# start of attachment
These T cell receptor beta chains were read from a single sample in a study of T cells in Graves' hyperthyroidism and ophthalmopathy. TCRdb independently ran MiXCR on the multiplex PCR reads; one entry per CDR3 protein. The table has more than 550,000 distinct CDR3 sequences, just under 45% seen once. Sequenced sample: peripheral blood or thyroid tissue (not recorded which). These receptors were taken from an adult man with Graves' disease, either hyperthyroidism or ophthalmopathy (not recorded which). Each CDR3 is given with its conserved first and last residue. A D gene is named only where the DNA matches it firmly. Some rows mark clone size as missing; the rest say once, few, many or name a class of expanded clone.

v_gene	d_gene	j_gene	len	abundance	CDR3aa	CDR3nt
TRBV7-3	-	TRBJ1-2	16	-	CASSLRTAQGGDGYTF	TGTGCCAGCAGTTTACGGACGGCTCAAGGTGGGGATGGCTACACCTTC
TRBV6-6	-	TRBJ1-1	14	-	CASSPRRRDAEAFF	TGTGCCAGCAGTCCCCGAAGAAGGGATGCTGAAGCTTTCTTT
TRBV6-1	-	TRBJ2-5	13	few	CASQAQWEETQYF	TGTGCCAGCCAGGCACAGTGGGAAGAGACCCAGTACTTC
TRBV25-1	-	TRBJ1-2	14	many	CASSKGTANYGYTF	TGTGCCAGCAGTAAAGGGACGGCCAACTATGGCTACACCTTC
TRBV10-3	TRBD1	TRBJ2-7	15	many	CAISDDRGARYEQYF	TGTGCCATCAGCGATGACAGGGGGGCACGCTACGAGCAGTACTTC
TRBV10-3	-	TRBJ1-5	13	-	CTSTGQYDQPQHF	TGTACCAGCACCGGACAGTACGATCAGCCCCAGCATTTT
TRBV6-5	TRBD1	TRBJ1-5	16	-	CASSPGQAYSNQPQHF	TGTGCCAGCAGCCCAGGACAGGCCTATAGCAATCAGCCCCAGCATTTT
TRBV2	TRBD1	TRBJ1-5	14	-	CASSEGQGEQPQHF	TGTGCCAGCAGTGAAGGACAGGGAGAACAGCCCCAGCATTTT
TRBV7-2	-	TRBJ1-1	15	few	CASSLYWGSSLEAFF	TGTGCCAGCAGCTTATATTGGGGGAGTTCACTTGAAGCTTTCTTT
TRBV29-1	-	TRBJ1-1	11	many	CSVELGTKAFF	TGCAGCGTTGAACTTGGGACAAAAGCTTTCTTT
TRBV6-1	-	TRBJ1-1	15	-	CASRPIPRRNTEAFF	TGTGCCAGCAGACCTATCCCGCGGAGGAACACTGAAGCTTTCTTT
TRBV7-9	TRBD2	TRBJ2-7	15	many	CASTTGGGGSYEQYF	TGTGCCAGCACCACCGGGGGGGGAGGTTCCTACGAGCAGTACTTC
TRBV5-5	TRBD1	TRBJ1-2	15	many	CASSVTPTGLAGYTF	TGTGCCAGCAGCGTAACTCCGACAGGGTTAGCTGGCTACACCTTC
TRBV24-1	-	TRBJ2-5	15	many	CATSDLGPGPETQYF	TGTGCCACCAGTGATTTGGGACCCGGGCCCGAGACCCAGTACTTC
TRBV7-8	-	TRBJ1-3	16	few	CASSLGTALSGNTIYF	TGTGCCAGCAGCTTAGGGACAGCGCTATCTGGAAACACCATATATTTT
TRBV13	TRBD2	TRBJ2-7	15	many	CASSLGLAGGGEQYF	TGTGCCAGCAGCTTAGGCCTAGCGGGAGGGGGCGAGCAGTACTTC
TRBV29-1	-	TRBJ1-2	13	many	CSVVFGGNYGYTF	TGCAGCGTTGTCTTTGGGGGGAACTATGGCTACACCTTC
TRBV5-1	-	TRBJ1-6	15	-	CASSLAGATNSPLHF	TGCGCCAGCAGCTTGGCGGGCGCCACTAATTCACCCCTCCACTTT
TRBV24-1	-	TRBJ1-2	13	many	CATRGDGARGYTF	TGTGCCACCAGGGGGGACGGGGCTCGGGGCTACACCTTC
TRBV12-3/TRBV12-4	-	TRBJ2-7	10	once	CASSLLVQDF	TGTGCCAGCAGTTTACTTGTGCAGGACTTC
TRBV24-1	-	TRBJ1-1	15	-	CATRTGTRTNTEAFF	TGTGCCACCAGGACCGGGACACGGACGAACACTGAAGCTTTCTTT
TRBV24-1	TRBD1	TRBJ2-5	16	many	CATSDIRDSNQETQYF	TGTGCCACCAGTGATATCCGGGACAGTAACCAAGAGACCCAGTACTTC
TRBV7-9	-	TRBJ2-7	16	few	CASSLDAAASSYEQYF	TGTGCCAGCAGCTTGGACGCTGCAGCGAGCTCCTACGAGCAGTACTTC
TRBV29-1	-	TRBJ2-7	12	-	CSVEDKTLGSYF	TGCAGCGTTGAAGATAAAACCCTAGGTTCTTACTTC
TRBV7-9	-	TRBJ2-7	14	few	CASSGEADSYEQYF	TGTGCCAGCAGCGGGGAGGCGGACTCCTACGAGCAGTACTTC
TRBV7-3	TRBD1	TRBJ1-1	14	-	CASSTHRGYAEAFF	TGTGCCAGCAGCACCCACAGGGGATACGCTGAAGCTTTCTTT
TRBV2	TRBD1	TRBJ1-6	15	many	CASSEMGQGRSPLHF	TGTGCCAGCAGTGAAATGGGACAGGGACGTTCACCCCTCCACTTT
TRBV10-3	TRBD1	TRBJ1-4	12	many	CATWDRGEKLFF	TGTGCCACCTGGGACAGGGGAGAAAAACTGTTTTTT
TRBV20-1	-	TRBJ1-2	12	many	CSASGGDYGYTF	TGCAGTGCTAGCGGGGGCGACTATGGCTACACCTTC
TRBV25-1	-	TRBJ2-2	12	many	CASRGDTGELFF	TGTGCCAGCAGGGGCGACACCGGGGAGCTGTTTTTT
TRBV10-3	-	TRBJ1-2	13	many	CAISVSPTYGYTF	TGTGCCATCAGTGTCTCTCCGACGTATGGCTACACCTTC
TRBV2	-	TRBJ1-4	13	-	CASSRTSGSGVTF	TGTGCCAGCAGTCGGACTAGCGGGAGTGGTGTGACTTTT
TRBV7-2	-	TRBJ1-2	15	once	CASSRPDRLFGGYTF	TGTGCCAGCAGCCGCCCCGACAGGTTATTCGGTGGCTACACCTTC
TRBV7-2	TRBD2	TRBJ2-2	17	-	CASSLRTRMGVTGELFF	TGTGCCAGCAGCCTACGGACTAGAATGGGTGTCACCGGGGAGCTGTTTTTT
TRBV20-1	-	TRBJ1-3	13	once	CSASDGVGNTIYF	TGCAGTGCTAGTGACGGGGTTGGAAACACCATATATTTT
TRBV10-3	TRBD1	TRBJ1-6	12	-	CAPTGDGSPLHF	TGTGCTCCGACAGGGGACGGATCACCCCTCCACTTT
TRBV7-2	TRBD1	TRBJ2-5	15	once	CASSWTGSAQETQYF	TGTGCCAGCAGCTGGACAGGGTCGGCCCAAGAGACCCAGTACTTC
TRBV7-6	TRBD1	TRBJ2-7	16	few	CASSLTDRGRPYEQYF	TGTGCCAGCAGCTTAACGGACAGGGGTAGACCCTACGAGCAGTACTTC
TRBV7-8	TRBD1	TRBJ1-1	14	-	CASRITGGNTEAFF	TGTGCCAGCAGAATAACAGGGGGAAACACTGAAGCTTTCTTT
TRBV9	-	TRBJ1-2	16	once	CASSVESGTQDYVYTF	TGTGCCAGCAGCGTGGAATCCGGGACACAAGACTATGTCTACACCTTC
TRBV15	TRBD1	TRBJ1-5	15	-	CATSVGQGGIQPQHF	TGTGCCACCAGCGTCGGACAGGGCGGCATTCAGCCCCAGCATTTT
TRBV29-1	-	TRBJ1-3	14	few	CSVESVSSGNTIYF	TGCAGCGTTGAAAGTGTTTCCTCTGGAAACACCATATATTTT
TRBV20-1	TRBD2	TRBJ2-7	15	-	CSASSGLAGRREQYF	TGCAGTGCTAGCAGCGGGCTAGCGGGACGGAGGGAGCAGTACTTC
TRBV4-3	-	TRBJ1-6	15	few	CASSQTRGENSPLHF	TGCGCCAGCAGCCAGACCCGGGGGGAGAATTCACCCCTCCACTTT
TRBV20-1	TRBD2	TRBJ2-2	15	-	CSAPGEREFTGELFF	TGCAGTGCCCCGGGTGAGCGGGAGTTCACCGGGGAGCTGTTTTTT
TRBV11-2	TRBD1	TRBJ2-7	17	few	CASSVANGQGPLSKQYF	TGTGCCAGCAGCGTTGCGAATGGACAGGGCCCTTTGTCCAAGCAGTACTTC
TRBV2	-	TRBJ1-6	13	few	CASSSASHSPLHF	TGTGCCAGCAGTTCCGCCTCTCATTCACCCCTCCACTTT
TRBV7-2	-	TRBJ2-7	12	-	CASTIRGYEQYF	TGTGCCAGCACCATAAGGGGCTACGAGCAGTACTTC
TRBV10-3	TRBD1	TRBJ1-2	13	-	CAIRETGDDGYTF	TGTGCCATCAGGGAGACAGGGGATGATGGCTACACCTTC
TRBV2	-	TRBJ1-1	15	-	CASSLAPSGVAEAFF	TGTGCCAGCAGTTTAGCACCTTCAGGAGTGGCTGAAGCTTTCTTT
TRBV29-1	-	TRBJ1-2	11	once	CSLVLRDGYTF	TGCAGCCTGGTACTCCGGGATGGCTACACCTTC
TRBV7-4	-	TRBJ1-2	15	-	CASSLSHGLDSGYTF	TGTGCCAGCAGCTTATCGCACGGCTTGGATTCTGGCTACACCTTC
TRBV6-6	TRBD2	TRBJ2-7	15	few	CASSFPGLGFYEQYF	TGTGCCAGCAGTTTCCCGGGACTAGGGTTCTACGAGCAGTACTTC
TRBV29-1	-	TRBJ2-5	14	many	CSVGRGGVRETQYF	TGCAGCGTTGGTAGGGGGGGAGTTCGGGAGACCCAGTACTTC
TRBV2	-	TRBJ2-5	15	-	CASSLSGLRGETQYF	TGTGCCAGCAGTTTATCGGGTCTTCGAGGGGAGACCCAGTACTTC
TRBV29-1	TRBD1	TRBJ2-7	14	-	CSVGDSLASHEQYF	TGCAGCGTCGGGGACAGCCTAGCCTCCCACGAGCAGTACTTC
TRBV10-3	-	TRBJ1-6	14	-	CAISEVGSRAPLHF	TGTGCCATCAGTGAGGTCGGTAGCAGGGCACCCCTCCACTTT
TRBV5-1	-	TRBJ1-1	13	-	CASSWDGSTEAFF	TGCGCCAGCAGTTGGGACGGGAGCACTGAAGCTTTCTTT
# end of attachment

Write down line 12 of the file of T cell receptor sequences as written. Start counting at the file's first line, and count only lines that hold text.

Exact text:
TRBV29-1	-	TRBJ1-1	11	many	CSVELGTKAFF	TGCAGCGTTGAACTTGGGACAAAAGCTTTCTTT